Words by Sinead Nunes, Editor
Art in Liverpool, along with rest of the city took to the streets on Friday night to explore this one-night festival of arts and culture. LightNight is now in its fifth year, and this time around the festival was bigger than ever, with over 130 free events open to all.
On Friday 16 May, Liverpool’s cultural venues opened their doors late into the night, with a staggering range of special events and performances. There was something for everyone, from hands-on family activities, spectacular street performances, a psychedelic music collaboration in Liverpool Cathedral, and even the chance to see inside the former Trade Union Centre on Hardman Street which is set to become the central venue for Liverpool Biennial 2014.
Top of our list was Liverpool Biennial’s “Secret Visit” to their main exhibition space for this year’s festival. Meeting at the Hope St. Suitcases, we were led around the corner to the iconic structure which is set to be refurbished and filled with the work of 17 artists, for the Biennial Exhibition amusingly titled A Needle Walks into a Haystack. This incredible space has had many reincarnations; from the former Liverpool School to the Blind, to its stint as the local Trade Union Centre and the former home of The Picket, this place has some stories to tell and we’ve got our fingers crossed that its new lease of life continues long after the Biennial Exhibition is over.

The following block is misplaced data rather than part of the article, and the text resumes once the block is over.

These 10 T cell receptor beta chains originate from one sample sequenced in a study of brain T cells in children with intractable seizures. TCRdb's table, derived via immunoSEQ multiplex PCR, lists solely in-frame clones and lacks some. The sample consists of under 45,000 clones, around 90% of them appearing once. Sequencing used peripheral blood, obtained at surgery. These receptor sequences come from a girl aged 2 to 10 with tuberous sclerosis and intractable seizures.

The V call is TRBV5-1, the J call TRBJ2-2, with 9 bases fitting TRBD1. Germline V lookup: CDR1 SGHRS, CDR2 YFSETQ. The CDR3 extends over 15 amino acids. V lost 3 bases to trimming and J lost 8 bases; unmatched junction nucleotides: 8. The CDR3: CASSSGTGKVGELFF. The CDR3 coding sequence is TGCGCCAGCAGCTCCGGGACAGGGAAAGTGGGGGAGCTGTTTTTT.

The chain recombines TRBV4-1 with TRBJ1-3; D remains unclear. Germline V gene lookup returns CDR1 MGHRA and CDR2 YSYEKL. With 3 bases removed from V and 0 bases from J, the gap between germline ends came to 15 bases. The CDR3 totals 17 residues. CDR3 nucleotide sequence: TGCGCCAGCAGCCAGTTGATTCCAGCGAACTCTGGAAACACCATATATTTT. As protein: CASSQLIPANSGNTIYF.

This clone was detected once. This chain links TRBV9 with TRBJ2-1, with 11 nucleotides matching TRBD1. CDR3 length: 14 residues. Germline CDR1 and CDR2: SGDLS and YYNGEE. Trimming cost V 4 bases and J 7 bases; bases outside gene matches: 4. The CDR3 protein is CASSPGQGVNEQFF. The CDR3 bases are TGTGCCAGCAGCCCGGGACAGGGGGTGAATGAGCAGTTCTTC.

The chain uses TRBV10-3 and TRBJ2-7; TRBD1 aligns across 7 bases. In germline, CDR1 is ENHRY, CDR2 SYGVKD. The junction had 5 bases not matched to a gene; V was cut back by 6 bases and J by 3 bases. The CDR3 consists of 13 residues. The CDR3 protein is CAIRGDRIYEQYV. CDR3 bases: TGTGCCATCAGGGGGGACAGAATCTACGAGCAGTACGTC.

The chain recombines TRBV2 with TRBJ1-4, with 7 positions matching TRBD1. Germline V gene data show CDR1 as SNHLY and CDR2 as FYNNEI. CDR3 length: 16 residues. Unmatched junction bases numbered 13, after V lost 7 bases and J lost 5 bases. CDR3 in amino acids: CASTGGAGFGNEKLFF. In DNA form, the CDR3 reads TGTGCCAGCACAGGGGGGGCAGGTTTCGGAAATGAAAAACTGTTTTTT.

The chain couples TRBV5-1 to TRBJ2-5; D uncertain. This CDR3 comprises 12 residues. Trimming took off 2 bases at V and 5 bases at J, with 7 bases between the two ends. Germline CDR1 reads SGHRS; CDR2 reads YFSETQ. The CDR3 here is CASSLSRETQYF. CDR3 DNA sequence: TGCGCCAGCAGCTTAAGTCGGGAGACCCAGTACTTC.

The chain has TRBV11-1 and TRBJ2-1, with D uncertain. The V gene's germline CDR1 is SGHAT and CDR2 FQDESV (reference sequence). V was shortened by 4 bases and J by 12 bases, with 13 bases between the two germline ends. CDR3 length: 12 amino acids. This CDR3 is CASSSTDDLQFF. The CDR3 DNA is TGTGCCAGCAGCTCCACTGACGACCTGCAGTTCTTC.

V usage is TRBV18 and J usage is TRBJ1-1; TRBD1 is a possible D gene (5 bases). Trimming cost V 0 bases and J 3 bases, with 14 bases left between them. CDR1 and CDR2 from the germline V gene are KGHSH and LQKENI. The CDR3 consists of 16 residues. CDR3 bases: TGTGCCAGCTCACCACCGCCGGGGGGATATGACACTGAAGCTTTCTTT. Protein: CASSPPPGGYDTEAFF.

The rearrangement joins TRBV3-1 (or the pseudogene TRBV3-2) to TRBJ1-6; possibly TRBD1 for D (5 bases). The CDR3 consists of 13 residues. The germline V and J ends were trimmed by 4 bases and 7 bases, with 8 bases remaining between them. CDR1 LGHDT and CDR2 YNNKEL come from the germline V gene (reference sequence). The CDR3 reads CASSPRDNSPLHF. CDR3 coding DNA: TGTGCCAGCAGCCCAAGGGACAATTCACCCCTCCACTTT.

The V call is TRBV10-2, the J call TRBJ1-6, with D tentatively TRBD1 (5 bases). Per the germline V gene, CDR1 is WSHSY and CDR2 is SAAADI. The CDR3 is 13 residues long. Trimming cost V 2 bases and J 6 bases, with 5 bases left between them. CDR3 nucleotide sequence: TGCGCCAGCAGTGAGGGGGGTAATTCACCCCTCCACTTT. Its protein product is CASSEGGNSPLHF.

Ever the struggle to fit everything into one night, we marched on up Hope Street to discover what was happening at Liverpool Cathedral. Filled with music and dance from a variety of performers inspired by cultures the world over, the event was a feast for the eyes and ears. Inside the space, soft lights and projections filled the air with magnificent colours as Jump Start, LIPA and African Rhythms all enjoyed their time centre stage.
Christina Grogan, Director of Open Culture and LightNight producer, said:
‘This is the 5th Liverpool LightNight and it was the biggest and best yet. We were overwhelmed by the response of local people and visitors, who turned out in their thousands and got involved. LightNight gives Liverpool a chance to show off its creative flair and highlights the city’s brilliant cultural offer, which is available to people every day of the year.’
Ahead of the Giant Spectacular’s return to Liverpool this summer to mark the centenary of the outbreak of the First World War, some LightNight demonstrations also chose to commemorate the impact this conflict had on the city. Audiences watched dramatic projections onto two of Liverpool’s most iconic buildings: the Bluecoat, and Liverpool Metropolitan Cathedral, whilst a Sound Battle broke out on the streets between the Kazimier and the Harlequin Dynamite Marching Band who dressed in opposing patterns of the dazzle camouflage we are set to see take centre stage on the waterfront this summer for 14-18 NOW, Liverpool Biennial, Tate Liverpool and Chelsea College of Art and Design’s Dazzle Ship commission.
Art in Liverpool is excited to reveal that plans are already underway for next year’s LightNight on Friday 15 May 2015.